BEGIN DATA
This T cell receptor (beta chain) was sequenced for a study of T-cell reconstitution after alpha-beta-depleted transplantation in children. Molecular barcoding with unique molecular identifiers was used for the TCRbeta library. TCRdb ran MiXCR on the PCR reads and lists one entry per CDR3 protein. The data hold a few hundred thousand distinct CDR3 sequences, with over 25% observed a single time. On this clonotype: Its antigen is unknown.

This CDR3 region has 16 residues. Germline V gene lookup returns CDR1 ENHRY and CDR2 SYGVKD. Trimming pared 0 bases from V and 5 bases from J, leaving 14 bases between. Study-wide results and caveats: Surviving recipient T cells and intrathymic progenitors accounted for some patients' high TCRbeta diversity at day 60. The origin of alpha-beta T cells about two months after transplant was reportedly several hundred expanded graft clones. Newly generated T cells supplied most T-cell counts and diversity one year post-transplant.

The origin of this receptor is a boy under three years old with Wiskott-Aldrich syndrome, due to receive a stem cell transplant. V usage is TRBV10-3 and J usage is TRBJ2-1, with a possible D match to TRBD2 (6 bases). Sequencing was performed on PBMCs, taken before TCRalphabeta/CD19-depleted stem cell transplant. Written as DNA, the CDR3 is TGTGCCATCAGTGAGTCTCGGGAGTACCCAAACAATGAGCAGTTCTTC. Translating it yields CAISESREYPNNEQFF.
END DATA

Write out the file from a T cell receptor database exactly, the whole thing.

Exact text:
This T cell receptor (beta chain) was sequenced for a study of T-cell reconstitution after alpha-beta-depleted transplantation in children. Molecular barcoding with unique molecular identifiers was used for the TCRbeta library. TCRdb ran MiXCR on the PCR reads and lists one entry per CDR3 protein. The data hold a few hundred thousand distinct CDR3 sequences, with over 25% observed a single time. On this clonotype: Its antigen is unknown.

This CDR3 region has 16 residues. Germline V gene lookup returns CDR1 ENHRY and CDR2 SYGVKD. Trimming pared 0 bases from V and 5 bases from J, leaving 14 bases between. Study-wide results and caveats: Surviving recipient T cells and intrathymic progenitors accounted for some patients' high TCRbeta diversity at day 60. The origin of alpha-beta T cells about two months after transplant was reportedly several hundred expanded graft clones. Newly generated T cells supplied most T-cell counts and diversity one year post-transplant.

The origin of this receptor is a boy under three years old with Wiskott-Aldrich syndrome, due to receive a stem cell transplant. V usage is TRBV10-3 and J usage is TRBJ2-1, with a possible D match to TRBD2 (6 bases). Sequencing was performed on PBMCs, taken before TCRalphabeta/CD19-depleted stem cell transplant. Written as DNA, the CDR3 is TGTGCCATCAGTGAGTCTCGGGAGTACCCAAACAATGAGCAGTTCTTC. Translating it yields CAISESREYPNNEQFF.